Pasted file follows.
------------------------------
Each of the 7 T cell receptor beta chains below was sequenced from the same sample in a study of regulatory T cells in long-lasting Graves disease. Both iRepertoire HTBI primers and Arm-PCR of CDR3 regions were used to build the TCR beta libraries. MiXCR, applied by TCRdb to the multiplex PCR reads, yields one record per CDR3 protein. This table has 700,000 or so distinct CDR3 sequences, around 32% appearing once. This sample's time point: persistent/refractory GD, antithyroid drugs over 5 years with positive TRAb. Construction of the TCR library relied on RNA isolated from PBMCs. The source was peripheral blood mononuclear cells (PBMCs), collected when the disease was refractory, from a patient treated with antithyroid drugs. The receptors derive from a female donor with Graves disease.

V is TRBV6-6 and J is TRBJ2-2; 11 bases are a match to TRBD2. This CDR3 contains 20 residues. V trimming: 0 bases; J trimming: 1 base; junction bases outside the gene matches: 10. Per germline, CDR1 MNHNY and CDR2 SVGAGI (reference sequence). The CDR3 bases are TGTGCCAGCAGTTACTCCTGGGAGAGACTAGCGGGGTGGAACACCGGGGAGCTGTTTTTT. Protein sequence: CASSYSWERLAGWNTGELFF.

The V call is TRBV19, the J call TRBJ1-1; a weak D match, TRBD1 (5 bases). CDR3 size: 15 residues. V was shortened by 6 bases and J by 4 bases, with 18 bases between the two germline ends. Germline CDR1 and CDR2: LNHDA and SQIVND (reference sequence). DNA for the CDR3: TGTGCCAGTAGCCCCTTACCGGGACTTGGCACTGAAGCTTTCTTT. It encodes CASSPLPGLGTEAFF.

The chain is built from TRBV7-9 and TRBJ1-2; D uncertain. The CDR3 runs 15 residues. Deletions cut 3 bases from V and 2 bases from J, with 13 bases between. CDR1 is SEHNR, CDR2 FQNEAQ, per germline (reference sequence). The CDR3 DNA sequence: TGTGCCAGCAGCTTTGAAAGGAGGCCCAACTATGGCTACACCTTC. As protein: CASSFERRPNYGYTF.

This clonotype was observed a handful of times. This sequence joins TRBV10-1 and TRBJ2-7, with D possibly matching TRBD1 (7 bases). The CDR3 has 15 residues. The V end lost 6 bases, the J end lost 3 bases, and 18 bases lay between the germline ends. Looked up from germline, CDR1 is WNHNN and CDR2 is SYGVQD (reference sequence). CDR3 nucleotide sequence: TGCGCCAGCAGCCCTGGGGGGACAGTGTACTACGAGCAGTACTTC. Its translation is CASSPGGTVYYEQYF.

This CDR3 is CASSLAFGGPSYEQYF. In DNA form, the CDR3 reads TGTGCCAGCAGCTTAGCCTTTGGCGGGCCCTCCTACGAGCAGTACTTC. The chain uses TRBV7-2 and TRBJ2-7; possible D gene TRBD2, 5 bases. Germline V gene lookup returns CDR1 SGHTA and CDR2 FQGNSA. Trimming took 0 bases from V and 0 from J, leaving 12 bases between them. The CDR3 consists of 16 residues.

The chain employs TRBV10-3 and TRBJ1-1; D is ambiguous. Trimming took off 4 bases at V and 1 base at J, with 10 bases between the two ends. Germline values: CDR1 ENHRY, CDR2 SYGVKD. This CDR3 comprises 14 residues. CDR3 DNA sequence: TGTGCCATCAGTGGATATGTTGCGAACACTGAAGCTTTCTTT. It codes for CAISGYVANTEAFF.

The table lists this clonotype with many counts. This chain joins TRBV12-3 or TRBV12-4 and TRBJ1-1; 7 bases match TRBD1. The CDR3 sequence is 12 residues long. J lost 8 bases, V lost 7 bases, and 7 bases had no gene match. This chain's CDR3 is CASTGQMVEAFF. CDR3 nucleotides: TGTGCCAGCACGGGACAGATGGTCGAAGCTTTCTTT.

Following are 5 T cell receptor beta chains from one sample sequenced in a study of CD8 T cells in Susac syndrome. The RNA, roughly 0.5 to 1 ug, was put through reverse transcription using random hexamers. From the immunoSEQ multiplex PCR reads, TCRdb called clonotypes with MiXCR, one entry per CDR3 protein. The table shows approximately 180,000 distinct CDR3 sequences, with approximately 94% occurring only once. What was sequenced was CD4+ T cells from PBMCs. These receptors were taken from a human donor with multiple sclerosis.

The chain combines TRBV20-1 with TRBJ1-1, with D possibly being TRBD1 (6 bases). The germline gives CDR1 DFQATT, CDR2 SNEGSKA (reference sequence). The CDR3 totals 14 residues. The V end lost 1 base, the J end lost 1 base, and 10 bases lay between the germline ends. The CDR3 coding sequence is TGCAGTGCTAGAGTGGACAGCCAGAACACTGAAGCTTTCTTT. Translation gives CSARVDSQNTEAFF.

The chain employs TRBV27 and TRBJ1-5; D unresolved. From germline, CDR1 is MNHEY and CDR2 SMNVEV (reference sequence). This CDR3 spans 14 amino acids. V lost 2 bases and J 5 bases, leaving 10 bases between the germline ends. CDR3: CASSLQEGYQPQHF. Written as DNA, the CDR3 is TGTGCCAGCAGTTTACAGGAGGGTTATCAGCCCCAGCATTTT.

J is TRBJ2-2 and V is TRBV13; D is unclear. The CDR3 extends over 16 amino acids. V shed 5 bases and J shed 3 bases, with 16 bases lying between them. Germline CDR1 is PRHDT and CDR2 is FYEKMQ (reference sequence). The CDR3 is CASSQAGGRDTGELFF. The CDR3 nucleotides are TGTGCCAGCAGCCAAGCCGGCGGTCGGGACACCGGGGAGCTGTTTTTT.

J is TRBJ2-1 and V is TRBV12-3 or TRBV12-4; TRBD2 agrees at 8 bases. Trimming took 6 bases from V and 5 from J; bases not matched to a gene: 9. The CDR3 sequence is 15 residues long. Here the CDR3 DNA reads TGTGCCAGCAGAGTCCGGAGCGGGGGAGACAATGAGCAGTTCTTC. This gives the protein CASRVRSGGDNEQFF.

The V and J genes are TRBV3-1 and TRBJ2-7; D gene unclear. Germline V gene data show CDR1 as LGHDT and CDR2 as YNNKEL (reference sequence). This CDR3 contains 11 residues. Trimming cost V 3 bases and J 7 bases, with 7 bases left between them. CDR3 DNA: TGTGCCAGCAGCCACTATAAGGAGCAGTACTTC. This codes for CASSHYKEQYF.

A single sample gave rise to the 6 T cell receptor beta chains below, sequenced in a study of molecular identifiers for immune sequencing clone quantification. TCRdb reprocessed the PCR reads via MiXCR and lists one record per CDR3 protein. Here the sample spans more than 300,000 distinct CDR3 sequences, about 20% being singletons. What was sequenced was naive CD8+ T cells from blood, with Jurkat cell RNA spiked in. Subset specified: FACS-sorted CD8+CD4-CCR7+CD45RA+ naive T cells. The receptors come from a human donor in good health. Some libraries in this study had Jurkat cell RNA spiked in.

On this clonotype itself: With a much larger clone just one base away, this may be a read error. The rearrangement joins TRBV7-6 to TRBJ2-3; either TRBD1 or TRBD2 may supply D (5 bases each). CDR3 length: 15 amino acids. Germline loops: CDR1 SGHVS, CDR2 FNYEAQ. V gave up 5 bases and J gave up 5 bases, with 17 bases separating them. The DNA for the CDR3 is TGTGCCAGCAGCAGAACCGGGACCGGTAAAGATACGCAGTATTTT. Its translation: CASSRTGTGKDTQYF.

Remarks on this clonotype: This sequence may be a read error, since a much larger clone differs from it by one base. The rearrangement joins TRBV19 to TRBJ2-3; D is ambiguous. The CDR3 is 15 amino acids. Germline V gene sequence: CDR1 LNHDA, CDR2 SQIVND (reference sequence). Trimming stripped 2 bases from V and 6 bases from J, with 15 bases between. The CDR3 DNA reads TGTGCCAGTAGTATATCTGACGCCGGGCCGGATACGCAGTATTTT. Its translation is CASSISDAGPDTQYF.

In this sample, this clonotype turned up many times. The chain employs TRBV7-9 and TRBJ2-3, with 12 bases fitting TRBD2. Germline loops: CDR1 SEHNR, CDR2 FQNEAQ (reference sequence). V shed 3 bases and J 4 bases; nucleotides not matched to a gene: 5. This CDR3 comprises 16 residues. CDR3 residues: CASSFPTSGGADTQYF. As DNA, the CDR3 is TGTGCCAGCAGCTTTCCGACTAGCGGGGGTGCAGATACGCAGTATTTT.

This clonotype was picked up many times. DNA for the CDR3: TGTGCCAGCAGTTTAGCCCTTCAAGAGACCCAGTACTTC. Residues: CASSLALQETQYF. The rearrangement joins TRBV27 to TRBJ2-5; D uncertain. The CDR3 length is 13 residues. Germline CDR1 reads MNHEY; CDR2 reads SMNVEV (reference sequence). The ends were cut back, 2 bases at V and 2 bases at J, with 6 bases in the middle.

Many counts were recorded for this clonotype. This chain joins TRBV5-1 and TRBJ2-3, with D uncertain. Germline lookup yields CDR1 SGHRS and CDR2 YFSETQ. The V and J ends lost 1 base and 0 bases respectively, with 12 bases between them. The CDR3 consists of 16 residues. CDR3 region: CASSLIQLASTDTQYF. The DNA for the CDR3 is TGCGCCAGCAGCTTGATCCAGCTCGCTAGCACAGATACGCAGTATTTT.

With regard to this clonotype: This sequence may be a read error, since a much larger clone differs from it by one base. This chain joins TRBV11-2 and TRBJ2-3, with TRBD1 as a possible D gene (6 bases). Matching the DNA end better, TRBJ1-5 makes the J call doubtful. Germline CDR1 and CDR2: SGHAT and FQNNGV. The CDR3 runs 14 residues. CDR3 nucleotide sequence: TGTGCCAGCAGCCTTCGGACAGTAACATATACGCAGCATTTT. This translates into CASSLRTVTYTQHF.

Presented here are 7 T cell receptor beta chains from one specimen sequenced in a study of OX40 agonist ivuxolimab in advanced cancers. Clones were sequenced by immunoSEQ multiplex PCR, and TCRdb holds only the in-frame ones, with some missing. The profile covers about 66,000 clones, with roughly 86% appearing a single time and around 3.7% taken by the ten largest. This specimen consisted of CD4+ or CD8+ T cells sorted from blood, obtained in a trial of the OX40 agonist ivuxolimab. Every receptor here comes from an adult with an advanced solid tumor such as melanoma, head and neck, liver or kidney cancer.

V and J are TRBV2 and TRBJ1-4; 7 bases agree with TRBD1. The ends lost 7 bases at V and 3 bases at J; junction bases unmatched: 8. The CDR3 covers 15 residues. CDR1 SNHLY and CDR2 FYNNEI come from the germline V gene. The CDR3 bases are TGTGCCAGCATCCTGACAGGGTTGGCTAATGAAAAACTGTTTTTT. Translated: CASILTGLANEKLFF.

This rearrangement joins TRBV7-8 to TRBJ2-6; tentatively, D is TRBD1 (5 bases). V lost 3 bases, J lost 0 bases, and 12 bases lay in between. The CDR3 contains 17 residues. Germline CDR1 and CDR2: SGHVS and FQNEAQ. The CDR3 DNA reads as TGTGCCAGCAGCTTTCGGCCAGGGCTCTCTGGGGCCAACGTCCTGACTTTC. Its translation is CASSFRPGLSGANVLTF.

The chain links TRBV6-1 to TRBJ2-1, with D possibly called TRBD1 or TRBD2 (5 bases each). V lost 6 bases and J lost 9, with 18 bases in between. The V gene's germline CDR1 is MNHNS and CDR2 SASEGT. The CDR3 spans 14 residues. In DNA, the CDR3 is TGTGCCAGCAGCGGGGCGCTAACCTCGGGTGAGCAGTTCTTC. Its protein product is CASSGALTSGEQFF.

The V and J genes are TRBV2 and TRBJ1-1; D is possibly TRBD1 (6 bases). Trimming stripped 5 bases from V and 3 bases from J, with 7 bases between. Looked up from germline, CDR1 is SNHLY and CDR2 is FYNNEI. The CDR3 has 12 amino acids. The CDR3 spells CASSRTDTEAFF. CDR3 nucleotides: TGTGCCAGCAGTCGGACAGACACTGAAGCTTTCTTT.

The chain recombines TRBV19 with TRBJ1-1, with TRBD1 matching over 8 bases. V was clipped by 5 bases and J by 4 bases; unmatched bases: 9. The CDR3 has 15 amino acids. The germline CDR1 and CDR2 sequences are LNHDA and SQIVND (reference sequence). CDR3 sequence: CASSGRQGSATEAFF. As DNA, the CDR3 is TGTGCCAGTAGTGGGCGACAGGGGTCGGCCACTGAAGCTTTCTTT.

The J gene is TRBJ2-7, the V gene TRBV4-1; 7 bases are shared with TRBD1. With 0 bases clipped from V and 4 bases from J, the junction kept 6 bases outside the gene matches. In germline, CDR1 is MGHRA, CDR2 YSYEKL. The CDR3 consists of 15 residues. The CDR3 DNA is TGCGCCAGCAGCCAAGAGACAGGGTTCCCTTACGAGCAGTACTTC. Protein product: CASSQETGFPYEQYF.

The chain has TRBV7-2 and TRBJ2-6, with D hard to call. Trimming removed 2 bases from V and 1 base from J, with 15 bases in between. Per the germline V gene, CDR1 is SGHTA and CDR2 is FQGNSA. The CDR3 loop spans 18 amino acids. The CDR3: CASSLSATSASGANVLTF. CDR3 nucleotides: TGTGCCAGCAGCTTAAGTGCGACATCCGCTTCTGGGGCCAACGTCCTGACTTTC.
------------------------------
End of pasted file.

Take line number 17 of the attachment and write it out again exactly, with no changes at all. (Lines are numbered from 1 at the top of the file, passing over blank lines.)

Remarks on this clonotype: This sequence may be a read error, since a much larger clone differs from it by one base. The rearrangement joins TRBV19 to TRBJ2-3; D is ambiguous. The CDR3 is 15 amino acids. Germline V gene sequence: CDR1 LNHDA, CDR2 SQIVND (reference sequence). Trimming stripped 2 bases from V and 6 bases from J, with 15 bases between. The CDR3 DNA reads TGTGCCAGTAGTATATCTGACGCCGGGCCGGATACGCAGTATTTT. Its translation is CASSISDAGPDTQYF.